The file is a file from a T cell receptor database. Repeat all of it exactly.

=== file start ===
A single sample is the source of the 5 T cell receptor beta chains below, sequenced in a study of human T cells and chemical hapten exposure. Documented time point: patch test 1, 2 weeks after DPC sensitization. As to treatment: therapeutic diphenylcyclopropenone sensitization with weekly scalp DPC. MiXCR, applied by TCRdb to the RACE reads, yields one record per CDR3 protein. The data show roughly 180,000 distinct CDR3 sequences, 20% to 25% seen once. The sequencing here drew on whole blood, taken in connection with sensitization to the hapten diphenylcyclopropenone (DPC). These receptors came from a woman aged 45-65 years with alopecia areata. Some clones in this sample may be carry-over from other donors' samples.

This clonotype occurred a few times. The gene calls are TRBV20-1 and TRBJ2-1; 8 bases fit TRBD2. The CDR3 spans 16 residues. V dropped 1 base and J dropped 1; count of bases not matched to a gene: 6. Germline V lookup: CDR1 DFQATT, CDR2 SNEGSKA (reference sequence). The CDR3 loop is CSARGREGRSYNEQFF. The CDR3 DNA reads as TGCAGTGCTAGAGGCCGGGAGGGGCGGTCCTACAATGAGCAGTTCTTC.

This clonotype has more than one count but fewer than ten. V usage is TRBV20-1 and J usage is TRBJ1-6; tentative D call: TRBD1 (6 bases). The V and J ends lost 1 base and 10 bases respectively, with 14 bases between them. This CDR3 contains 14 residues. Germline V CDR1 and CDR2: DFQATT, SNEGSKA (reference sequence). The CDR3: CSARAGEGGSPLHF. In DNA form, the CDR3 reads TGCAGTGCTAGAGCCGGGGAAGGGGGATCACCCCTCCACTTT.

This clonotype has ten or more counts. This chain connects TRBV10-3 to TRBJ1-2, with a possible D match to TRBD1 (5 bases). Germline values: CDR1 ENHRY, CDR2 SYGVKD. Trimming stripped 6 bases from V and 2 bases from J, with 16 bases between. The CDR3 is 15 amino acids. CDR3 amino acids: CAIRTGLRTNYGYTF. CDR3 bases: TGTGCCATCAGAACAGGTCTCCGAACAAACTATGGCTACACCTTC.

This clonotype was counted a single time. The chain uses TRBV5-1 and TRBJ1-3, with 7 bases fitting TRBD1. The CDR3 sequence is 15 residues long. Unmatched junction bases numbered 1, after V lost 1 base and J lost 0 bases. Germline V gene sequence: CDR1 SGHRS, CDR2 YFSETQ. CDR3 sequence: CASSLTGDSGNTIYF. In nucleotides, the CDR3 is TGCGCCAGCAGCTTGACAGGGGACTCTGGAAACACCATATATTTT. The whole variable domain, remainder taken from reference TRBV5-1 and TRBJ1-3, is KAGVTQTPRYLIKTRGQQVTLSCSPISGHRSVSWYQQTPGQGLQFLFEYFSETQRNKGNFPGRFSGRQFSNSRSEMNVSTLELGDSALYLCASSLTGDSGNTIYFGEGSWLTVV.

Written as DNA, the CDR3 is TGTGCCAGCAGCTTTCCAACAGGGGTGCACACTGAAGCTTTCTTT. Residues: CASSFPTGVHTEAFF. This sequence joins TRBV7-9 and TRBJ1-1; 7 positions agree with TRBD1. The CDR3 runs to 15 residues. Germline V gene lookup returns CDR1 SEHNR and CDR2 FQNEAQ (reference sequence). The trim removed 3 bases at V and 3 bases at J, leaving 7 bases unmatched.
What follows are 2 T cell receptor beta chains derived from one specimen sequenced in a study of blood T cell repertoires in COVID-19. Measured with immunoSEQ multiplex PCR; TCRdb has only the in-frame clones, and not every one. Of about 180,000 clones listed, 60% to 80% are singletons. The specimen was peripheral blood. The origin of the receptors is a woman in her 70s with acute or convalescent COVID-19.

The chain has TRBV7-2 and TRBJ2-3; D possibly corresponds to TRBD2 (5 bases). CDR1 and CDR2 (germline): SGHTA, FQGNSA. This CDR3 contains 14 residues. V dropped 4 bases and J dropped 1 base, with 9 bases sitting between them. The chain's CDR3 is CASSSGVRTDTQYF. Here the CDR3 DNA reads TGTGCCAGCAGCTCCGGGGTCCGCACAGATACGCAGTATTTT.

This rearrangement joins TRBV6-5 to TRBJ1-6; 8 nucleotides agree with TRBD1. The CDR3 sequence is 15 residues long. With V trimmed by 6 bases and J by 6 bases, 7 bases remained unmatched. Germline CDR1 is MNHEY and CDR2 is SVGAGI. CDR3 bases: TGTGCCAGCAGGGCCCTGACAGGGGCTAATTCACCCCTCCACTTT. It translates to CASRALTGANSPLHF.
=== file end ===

A single sample is the source of the 5 T cell receptor beta chains below, sequenced in a study of human T cells and chemical hapten exposure. Documented time point: patch test 1, 2 weeks after DPC sensitization. As to treatment: therapeutic diphenylcyclopropenone sensitization with weekly scalp DPC. MiXCR, applied by TCRdb to the RACE reads, yields one record per CDR3 protein. The data show roughly 180,000 distinct CDR3 sequences, 20% to 25% seen once. The sequencing here drew on whole blood, taken in connection with sensitization to the hapten diphenylcyclopropenone (DPC). These receptors came from a woman aged 45-65 years with alopecia areata. Some clones in this sample may be carry-over from other donors' samples.

This clonotype occurred a few times. The gene calls are TRBV20-1 and TRBJ2-1; 8 bases fit TRBD2. The CDR3 spans 16 residues. V dropped 1 base and J dropped 1; count of bases not matched to a gene: 6. Germline V lookup: CDR1 DFQATT, CDR2 SNEGSKA (reference sequence). The CDR3 loop is CSARGREGRSYNEQFF. The CDR3 DNA reads as TGCAGTGCTAGAGGCCGGGAGGGGCGGTCCTACAATGAGCAGTTCTTC.

This clonotype has more than one count but fewer than ten. V usage is TRBV20-1 and J usage is TRBJ1-6; tentative D call: TRBD1 (6 bases). The V and J ends lost 1 base and 10 bases respectively, with 14 bases between them. This CDR3 contains 14 residues. Germline V CDR1 and CDR2: DFQATT, SNEGSKA (reference sequence). The CDR3: CSARAGEGGSPLHF. In DNA form, the CDR3 reads TGCAGTGCTAGAGCCGGGGAAGGGGGATCACCCCTCCACTTT.

This clonotype has ten or more counts. This chain connects TRBV10-3 to TRBJ1-2, with a possible D match to TRBD1 (5 bases). Germline values: CDR1 ENHRY, CDR2 SYGVKD. Trimming stripped 6 bases from V and 2 bases from J, with 16 bases between. The CDR3 is 15 amino acids. CDR3 amino acids: CAIRTGLRTNYGYTF. CDR3 bases: TGTGCCATCAGAACAGGTCTCCGAACAAACTATGGCTACACCTTC.

This clonotype was counted a single time. The chain uses TRBV5-1 and TRBJ1-3, with 7 bases fitting TRBD1. The CDR3 sequence is 15 residues long. Unmatched junction bases numbered 1, after V lost 1 base and J lost 0 bases. Germline V gene sequence: CDR1 SGHRS, CDR2 YFSETQ. CDR3 sequence: CASSLTGDSGNTIYF. In nucleotides, the CDR3 is TGCGCCAGCAGCTTGACAGGGGACTCTGGAAACACCATATATTTT. The whole variable domain, remainder taken from reference TRBV5-1 and TRBJ1-3, is KAGVTQTPRYLIKTRGQQVTLSCSPISGHRSVSWYQQTPGQGLQFLFEYFSETQRNKGNFPGRFSGRQFSNSRSEMNVSTLELGDSALYLCASSLTGDSGNTIYFGEGSWLTVV.

Written as DNA, the CDR3 is TGTGCCAGCAGCTTTCCAACAGGGGTGCACACTGAAGCTTTCTTT. Residues: CASSFPTGVHTEAFF. This sequence joins TRBV7-9 and TRBJ1-1; 7 positions agree with TRBD1. The CDR3 runs to 15 residues. Germline V gene lookup returns CDR1 SEHNR and CDR2 FQNEAQ (reference sequence). The trim removed 3 bases at V and 3 bases at J, leaving 7 bases unmatched.
What follows are 2 T cell receptor beta chains derived from one specimen sequenced in a study of blood T cell repertoires in COVID-19. Measured with immunoSEQ multiplex PCR; TCRdb has only the in-frame clones, and not every one. Of about 180,000 clones listed, 60% to 80% are singletons. The specimen was peripheral blood. The origin of the receptors is a woman in her 70s with acute or convalescent COVID-19.

The chain has TRBV7-2 and TRBJ2-3; D possibly corresponds to TRBD2 (5 bases). CDR1 and CDR2 (germline): SGHTA, FQGNSA. This CDR3 contains 14 residues. V dropped 4 bases and J dropped 1 base, with 9 bases sitting between them. The chain's CDR3 is CASSSGVRTDTQYF. Here the CDR3 DNA reads TGTGCCAGCAGCTCCGGGGTCCGCACAGATACGCAGTATTTT.

This rearrangement joins TRBV6-5 to TRBJ1-6; 8 nucleotides agree with TRBD1. The CDR3 sequence is 15 residues long. With V trimmed by 6 bases and J by 6 bases, 7 bases remained unmatched. Germline CDR1 is MNHEY and CDR2 is SVGAGI. CDR3 bases: TGTGCCAGCAGGGCCCTGACAGGGGCTAATTCACCCCTCCACTTT. It translates to CASRALTGANSPLHF.